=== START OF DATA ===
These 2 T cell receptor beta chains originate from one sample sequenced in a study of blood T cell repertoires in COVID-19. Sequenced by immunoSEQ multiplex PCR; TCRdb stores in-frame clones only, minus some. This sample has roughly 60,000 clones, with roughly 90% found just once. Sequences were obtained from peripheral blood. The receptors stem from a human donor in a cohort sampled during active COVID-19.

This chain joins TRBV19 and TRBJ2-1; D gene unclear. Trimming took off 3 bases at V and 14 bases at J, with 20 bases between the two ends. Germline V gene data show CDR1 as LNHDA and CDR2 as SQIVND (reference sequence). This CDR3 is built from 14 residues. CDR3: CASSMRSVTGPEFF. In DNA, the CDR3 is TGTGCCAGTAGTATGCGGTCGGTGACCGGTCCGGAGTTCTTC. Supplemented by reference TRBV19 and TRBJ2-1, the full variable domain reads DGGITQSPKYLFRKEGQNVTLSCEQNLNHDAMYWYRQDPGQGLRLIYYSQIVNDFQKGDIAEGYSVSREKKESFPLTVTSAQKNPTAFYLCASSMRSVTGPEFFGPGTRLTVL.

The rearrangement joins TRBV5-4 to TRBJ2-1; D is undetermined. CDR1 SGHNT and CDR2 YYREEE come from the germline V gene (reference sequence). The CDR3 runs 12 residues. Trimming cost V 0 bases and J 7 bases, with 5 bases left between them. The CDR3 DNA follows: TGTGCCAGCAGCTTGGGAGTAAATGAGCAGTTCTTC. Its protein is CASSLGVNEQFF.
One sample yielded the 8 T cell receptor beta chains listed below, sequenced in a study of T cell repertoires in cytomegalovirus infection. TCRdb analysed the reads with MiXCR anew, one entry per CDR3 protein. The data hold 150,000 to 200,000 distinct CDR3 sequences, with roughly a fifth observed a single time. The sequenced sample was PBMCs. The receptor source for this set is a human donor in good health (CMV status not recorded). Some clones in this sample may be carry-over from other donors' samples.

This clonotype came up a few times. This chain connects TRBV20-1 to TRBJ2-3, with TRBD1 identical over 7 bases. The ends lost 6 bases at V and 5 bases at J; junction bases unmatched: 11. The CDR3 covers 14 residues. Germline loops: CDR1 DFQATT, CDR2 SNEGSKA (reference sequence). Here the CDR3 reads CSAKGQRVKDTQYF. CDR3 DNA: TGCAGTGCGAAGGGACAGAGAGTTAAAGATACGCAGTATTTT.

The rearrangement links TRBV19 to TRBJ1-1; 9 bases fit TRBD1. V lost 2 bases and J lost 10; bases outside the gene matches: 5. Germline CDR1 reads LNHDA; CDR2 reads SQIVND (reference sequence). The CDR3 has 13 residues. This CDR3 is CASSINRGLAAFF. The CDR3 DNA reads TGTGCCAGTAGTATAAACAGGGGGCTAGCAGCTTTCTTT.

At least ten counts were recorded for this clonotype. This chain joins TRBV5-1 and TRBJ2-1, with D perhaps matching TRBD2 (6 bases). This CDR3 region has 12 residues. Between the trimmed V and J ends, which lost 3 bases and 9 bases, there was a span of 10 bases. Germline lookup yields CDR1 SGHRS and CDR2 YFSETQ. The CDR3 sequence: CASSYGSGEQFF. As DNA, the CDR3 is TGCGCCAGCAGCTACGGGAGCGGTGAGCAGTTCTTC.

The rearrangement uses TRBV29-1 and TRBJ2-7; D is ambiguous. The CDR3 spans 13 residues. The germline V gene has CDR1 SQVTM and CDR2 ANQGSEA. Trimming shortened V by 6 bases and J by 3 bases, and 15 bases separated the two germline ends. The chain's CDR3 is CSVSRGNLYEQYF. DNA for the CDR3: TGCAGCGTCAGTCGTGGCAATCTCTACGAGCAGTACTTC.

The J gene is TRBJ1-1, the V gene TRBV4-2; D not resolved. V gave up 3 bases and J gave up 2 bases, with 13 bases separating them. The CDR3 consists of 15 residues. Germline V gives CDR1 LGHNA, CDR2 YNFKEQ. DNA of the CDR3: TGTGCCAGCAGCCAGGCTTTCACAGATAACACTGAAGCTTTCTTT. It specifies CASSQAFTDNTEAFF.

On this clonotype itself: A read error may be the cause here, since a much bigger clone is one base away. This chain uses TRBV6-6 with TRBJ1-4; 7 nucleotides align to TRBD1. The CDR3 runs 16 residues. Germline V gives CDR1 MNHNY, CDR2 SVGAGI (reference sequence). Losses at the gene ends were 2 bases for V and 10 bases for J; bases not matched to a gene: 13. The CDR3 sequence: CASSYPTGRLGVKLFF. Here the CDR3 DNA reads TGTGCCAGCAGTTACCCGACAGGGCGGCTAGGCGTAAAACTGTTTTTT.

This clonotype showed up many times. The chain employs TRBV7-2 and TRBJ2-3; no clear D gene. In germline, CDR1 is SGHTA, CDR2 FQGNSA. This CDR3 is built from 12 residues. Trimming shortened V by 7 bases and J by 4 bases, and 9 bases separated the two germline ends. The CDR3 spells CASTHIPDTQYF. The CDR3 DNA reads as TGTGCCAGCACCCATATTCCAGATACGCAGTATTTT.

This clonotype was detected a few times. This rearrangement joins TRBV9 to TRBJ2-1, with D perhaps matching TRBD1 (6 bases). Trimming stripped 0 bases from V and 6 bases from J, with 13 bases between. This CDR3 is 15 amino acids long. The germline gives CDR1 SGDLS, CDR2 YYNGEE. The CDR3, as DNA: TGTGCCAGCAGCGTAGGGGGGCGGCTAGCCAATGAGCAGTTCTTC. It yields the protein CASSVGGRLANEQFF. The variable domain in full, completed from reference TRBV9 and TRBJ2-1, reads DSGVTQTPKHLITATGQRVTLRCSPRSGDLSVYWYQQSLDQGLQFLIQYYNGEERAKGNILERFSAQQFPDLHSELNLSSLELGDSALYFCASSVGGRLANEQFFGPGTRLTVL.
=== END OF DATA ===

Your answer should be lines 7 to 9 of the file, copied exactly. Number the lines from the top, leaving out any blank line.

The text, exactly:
At least ten counts were recorded for this clonotype. This chain joins TRBV5-1 and TRBJ2-1, with D perhaps matching TRBD2 (6 bases). This CDR3 region has 12 residues. Between the trimmed V and J ends, which lost 3 bases and 9 bases, there was a span of 10 bases. Germline lookup yields CDR1 SGHRS and CDR2 YFSETQ. The CDR3 sequence: CASSYGSGEQFF. As DNA, the CDR3 is TGCGCCAGCAGCTACGGGAGCGGTGAGCAGTTCTTC.

The rearrangement uses TRBV29-1 and TRBJ2-7; D is ambiguous. The CDR3 spans 13 residues. The germline V gene has CDR1 SQVTM and CDR2 ANQGSEA. Trimming shortened V by 6 bases and J by 3 bases, and 15 bases separated the two germline ends. The chain's CDR3 is CSVSRGNLYEQYF. DNA for the CDR3: TGCAGCGTCAGTCGTGGCAATCTCTACGAGCAGTACTTC.

The J gene is TRBJ1-1, the V gene TRBV4-2; D not resolved. V gave up 3 bases and J gave up 2 bases, with 13 bases separating them. The CDR3 consists of 15 residues. Germline V gives CDR1 LGHNA, CDR2 YNFKEQ. DNA of the CDR3: TGTGCCAGCAGCCAGGCTTTCACAGATAACACTGAAGCTTTCTTT. It specifies CASSQAFTDNTEAFF.